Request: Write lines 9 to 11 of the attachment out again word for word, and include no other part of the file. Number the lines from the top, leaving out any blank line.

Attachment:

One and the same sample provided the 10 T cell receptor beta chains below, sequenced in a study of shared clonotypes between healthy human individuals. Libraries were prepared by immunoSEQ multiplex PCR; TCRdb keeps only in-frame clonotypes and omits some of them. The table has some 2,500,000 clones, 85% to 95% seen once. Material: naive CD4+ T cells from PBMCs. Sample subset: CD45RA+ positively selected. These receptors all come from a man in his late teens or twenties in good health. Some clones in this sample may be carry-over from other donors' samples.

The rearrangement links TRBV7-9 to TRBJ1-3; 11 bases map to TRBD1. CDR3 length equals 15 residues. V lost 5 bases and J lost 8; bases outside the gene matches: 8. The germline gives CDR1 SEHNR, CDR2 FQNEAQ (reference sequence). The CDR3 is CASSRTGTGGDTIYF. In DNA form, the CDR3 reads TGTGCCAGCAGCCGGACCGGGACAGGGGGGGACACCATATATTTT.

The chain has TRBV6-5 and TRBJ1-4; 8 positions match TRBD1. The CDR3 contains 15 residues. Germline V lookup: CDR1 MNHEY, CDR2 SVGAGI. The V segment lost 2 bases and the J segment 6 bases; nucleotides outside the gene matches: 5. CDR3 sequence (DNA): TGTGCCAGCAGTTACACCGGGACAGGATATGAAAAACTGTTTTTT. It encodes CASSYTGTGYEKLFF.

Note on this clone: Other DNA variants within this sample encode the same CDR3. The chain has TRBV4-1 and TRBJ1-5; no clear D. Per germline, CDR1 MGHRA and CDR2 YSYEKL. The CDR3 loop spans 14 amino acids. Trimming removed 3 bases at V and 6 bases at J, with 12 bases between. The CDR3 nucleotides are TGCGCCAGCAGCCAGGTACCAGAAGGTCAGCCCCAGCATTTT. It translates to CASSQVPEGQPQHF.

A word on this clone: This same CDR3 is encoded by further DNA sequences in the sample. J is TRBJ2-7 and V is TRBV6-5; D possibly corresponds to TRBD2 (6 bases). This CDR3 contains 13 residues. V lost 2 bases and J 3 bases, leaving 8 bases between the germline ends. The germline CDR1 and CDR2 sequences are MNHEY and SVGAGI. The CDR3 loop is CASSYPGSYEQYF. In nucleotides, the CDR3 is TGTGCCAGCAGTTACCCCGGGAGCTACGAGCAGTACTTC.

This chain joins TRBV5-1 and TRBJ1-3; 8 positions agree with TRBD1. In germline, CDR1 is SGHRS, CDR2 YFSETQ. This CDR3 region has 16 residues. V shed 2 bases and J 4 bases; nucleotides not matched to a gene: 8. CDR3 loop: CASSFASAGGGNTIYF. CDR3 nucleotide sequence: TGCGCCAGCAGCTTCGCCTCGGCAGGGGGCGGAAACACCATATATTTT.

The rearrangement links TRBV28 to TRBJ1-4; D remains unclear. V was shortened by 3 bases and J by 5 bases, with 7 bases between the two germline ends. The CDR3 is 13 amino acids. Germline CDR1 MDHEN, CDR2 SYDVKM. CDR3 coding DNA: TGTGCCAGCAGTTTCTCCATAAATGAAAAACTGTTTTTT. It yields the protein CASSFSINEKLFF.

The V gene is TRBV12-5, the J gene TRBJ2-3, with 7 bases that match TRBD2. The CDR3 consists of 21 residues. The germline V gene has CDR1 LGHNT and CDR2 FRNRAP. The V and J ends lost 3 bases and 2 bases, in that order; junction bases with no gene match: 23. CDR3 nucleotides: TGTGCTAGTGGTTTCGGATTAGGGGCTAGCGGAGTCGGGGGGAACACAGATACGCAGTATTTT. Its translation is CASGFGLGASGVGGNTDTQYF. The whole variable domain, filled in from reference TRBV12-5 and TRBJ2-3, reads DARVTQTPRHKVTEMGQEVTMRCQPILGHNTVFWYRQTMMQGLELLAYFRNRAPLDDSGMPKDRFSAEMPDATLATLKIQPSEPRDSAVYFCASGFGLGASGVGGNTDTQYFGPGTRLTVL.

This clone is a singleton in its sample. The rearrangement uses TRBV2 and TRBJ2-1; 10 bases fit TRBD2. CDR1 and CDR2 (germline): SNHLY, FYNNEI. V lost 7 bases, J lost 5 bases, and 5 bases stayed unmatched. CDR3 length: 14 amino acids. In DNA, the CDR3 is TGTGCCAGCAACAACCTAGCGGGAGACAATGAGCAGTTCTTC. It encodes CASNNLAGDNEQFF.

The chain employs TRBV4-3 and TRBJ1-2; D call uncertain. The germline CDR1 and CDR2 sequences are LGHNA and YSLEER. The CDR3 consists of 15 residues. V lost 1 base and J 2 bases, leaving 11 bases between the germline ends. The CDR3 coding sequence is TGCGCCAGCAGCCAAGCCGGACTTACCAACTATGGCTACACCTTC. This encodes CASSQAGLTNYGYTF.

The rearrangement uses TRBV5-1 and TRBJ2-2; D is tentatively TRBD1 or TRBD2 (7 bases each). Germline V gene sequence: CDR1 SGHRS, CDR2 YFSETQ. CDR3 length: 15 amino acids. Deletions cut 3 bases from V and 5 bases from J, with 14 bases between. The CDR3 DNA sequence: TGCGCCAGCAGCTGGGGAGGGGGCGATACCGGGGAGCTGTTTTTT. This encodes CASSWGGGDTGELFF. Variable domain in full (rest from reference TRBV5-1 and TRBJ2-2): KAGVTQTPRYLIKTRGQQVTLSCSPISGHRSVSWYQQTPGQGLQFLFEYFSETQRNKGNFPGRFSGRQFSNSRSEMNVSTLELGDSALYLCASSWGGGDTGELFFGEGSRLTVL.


This clone is a singleton in its sample. The rearrangement uses TRBV2 and TRBJ2-1; 10 bases fit TRBD2. CDR1 and CDR2 (germline): SNHLY, FYNNEI. V lost 7 bases, J lost 5 bases, and 5 bases stayed unmatched. CDR3 length: 14 amino acids. In DNA, the CDR3 is TGTGCCAGCAACAACCTAGCGGGAGACAATGAGCAGTTCTTC. It encodes CASNNLAGDNEQFF.

The chain employs TRBV4-3 and TRBJ1-2; D call uncertain. The germline CDR1 and CDR2 sequences are LGHNA and YSLEER. The CDR3 consists of 15 residues. V lost 1 base and J 2 bases, leaving 11 bases between the germline ends. The CDR3 coding sequence is TGCGCCAGCAGCCAAGCCGGACTTACCAACTATGGCTACACCTTC. This encodes CASSQAGLTNYGYTF.

The rearrangement uses TRBV5-1 and TRBJ2-2; D is tentatively TRBD1 or TRBD2 (7 bases each). Germline V gene sequence: CDR1 SGHRS, CDR2 YFSETQ. CDR3 length: 15 amino acids. Deletions cut 3 bases from V and 5 bases from J, with 14 bases between. The CDR3 DNA sequence: TGCGCCAGCAGCTGGGGAGGGGGCGATACCGGGGAGCTGTTTTTT. This encodes CASSWGGGDTGELFF. Variable domain in full (rest from reference TRBV5-1 and TRBJ2-2): KAGVTQTPRYLIKTRGQQVTLSCSPISGHRSVSWYQQTPGQGLQFLFEYFSETQRNKGNFPGRFSGRQFSNSRSEMNVSTLELGDSALYLCASSWGGGDTGELFFGEGSRLTVL.